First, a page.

Upon returning to the Mainland, head east toward Kirkwall and then south to the island of Lamb Holm. Here you can visit the Italian Chapel, a highly ornate Catholic chapel which was constructed at the same time as the Churchill Barriers were by Italian prisoners of war during the Second World War. Built using only limited materials, the chapel was constructed from two adjoining Nissen huts while its lovely front façade, alter and alter rail were created from surplus concrete left over from the construction of the barriers. Its corrugated interior was coated in plaster and adorned with beautiful hand painted frescoes. These serve as unique reminders of the conflict which contrast greatly with the stark remains of the gun emplacements and watchtowers overlooking Scapa Flow.

Head further south until you reach the Tomb of the Eagles, a Neolithic chambered tomb which was first discovered by a local farmer named Ronald Simison. Subsequent archaeological excavations have uncovered human skeletons alongside the bones and remains of white-tailed sea eagles and Stone Age artefacts. You can get inside the tomb by crawling through the narrow entrance. Once inside, the interior is surprisingly large, the distance from the floor to the roof measuring 3 m in height, with skylights providing illumination. 
  

Catch the ferry to the island of Westray, famed for being the site of the discovery of the Orkney Venus, also known as the Westray Wife, a small Neolithic figurine which is the oldest representation of a human form ever found in Scotland, and the oldest depiction of a human face ever uncovered in the UK. At the Westray Heritage Centre in Pierowall, you can even pick up scrumptious shortbread biscuits in the shape of the Orkney Venus.

One of the first places in Orkney to be settled by the Vikings, Westray is small enough to explore by bike or car over the course of a day. Its breathtaking natural beauty serves as a constant inspiration to resident artists and craft makers whose work you can view in galleries and studios spread throughout the island.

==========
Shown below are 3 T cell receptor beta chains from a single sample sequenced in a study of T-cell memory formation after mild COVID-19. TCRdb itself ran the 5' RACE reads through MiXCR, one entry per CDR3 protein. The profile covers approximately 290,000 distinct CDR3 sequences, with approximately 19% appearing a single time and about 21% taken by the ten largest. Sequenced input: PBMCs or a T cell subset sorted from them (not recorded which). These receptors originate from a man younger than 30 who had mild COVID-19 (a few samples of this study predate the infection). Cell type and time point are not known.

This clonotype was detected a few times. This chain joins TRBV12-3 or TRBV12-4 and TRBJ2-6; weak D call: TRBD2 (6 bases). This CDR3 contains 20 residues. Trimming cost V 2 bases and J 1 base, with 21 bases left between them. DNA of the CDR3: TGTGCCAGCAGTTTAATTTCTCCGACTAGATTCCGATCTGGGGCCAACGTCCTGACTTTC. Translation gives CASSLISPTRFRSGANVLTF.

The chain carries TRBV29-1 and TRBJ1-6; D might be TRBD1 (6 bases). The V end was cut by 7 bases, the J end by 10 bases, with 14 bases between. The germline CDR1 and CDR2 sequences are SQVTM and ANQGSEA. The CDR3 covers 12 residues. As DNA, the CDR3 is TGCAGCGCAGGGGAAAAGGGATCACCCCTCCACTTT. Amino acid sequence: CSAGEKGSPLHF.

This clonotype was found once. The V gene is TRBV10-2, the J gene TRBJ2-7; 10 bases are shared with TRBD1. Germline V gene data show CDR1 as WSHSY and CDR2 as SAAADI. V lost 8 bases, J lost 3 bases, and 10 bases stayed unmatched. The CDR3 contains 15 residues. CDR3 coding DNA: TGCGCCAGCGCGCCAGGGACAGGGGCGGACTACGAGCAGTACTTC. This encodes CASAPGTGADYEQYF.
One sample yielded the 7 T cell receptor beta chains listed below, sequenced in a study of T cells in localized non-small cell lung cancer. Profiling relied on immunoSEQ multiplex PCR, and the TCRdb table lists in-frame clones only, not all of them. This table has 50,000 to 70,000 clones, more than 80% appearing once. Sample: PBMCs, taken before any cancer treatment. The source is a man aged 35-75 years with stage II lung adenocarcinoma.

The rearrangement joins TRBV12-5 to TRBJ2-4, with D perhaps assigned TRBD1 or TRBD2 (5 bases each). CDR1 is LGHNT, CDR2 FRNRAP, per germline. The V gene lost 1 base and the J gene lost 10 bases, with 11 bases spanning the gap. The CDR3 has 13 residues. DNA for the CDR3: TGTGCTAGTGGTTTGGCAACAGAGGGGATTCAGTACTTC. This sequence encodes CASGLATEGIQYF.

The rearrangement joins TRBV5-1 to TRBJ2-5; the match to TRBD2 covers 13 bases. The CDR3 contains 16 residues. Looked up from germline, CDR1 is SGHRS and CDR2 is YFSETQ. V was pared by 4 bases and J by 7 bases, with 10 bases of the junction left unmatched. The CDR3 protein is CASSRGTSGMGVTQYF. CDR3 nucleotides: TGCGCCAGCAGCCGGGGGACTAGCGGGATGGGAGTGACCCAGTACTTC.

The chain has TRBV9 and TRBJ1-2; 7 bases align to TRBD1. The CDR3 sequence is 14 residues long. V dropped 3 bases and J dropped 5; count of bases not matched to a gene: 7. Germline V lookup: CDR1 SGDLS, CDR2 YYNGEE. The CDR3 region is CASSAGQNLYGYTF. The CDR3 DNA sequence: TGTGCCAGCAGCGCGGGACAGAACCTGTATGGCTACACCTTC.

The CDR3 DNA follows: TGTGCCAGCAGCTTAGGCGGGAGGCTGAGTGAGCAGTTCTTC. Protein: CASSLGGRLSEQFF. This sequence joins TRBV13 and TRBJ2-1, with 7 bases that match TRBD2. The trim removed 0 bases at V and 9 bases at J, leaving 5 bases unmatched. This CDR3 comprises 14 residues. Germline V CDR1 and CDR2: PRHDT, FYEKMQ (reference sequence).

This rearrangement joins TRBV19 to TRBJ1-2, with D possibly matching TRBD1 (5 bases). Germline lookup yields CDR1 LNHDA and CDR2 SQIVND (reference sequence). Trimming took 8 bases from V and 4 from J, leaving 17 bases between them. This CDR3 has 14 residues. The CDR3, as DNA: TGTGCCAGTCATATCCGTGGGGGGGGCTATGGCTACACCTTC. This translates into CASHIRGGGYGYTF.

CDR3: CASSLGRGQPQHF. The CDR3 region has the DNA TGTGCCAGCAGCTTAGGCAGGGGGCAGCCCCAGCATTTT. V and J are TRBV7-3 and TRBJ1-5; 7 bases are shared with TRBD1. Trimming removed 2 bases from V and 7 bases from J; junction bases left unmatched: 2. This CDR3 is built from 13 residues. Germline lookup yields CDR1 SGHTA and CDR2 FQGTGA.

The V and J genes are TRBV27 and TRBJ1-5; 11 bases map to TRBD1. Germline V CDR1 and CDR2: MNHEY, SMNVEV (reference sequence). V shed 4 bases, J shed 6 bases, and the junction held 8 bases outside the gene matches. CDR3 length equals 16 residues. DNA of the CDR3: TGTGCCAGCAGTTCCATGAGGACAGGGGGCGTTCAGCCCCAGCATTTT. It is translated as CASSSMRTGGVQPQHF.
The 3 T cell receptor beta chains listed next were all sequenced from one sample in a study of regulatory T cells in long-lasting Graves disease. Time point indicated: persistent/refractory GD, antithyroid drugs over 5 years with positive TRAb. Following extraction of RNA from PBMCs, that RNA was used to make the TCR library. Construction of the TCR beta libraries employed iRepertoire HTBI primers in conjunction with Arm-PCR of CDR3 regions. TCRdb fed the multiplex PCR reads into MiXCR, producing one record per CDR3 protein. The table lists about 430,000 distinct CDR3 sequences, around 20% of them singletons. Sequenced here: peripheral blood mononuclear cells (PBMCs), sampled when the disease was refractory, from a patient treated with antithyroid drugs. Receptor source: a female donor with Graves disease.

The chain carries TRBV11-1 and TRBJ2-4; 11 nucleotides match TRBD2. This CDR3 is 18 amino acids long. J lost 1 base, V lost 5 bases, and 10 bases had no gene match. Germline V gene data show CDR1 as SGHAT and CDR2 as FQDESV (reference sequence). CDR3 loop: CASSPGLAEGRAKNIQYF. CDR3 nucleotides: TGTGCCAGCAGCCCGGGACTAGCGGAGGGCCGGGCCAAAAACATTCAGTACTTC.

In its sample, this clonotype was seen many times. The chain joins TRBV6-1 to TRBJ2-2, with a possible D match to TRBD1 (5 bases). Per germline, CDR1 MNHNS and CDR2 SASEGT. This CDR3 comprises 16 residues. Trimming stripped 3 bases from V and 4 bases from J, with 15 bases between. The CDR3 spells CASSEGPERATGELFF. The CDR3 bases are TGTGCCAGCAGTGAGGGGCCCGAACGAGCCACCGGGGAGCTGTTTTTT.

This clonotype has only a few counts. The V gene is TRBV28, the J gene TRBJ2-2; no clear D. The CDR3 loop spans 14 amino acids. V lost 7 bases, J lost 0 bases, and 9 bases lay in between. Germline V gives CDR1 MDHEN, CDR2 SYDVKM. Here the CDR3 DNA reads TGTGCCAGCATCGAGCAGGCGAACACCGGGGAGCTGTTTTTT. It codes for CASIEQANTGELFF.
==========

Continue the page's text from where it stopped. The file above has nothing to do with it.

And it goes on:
Upon returning to Kirkwall, uncover more of Orkney’s flourishing arts and crafts scene on visits to the town’s many galleries and shops. See if you can fit in a visit to the Orkney Museum, housed inside a beautifully restored merchant’s residence that offers a fascinating insight into Orkney’s rich archaeological heritage, before catching the evening ferry service to Shetland. 

Wake up in Lerwick, the main port and bustling capital of Shetland. Overlooking a busy harbour, it consists of a network of narrow lanes that lead out from the shop-lined Commercial Street. Victoria Pier is a hub of activity during the summer months with sailing races and regattas regularly taking place in the harbour, while the town centre hosts street markets and live concerts throughout the year.

As well as a fantastic choice of cafés and shops, Lerwick boast a number of must-see attractions including the fascinating Shetland Museum and Archives which offers entry free of charge and brings to life the story of Shetland and its people. Visit the three-storey Boat Hall and admire beautiful vessels suspended from the ceiling that have been crafted by locals using skills and techniques passed down through the centuries from their Viking forbears.

Located within the museum, Hay’s Dock Café Restaurant serves simple yet delicious dishes prepared using the finest Shetland produce. After enjoying a hearty lunch, make your way to Clickimin Broch, the remnants of an Iron Age defensive tower located just outside Lerwick.

If time allows, you can also pay a visit to Fort Charlotte, an 18th century five-sided artillery fort which was named after the wife of George III. Originally built to protect the Sound of Bressay from the Dutch, Fort Charlotte is now a training base of the Territorial Army.

Spend the evening in one of Lerwick's cosy watering holes where you can sit back and relax with a locally brewed ale. If you're lucky, you might even stumble upon a lively jam session held by local musicians. Shetland boasts a thriving local music scene and you'll find that many of its musicians gather in pubs and bars during the evenings.

Head south to experience more of Shetland’s remarkable historic attractions. Pay a visit to the Shetland Crofthouse Museum, a restored 19th century Shetland croft which offers a rare insight into a traditional way of life which has long since vanished. Step even further back in time on a visit to Jarlshof, an ancient settlement that spans thousands of years. Here you’ll find the remains of an Iron Age broch, Pictish wheelhouses, Norse dwellings, and a medieval farmstead, all located within close proximity to one another.